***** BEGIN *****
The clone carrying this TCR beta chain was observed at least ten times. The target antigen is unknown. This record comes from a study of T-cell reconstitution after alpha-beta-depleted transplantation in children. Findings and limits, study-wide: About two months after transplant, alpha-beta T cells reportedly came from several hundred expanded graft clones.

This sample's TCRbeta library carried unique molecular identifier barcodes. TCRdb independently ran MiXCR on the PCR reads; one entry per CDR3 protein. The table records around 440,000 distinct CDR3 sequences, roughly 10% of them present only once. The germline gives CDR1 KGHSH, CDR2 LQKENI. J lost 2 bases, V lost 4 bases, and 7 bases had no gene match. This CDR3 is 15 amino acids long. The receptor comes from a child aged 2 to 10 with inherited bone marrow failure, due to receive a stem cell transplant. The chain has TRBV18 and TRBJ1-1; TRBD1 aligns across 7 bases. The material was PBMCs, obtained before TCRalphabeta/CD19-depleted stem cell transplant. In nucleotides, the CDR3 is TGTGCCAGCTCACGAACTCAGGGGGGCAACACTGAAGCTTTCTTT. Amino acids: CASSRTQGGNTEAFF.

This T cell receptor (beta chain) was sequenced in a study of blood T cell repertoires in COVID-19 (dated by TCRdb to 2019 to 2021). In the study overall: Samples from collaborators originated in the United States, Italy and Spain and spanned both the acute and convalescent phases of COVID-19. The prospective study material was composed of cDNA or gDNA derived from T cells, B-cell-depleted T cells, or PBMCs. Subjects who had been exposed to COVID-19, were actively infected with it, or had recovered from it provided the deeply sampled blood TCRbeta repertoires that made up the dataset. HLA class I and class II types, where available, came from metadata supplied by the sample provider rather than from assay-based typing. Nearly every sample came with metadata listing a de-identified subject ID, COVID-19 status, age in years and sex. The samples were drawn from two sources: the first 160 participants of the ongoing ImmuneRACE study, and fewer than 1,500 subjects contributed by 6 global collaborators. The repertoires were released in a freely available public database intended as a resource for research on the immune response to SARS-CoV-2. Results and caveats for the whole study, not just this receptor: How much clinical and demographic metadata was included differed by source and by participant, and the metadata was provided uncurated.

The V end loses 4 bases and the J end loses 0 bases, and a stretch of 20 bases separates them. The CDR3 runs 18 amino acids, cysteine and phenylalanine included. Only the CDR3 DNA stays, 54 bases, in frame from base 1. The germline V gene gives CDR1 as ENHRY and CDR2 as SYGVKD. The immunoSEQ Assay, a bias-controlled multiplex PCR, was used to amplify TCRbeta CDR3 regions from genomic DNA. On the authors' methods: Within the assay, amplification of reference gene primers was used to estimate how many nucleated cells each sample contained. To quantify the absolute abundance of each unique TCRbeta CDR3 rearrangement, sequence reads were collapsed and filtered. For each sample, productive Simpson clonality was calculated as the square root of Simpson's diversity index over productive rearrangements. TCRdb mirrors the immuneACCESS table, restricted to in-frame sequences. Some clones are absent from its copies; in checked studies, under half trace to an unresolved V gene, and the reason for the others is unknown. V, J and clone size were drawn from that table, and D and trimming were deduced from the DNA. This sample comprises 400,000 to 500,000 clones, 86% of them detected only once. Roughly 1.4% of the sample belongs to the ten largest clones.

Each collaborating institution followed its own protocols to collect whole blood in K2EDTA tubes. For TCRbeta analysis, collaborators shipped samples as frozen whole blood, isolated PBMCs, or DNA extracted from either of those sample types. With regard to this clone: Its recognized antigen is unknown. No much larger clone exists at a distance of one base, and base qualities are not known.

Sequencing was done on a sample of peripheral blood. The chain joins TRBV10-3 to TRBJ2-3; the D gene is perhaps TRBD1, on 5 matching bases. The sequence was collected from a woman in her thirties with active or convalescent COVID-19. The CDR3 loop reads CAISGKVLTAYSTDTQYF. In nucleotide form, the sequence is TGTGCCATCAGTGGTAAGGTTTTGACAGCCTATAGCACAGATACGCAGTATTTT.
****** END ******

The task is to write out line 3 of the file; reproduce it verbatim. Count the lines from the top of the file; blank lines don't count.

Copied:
This T cell receptor (beta chain) was sequenced in a study of blood T cell repertoires in COVID-19 (dated by TCRdb to 2019 to 2021). In the study overall: Samples from collaborators originated in the United States, Italy and Spain and spanned both the acute and convalescent phases of COVID-19. The prospective study material was composed of cDNA or gDNA derived from T cells, B-cell-depleted T cells, or PBMCs. Subjects who had been exposed to COVID-19, were actively infected with it, or had recovered from it provided the deeply sampled blood TCRbeta repertoires that made up the dataset. HLA class I and class II types, where available, came from metadata supplied by the sample provider rather than from assay-based typing. Nearly every sample came with metadata listing a de-identified subject ID, COVID-19 status, age in years and sex. The samples were drawn from two sources: the first 160 participants of the ongoing ImmuneRACE study, and fewer than 1,500 subjects contributed by 6 global collaborators. The repertoires were released in a freely available public database intended as a resource for research on the immune response to SARS-CoV-2. Results and caveats for the whole study, not just this receptor: How much clinical and demographic metadata was included differed by source and by participant, and the metadata was provided uncurated.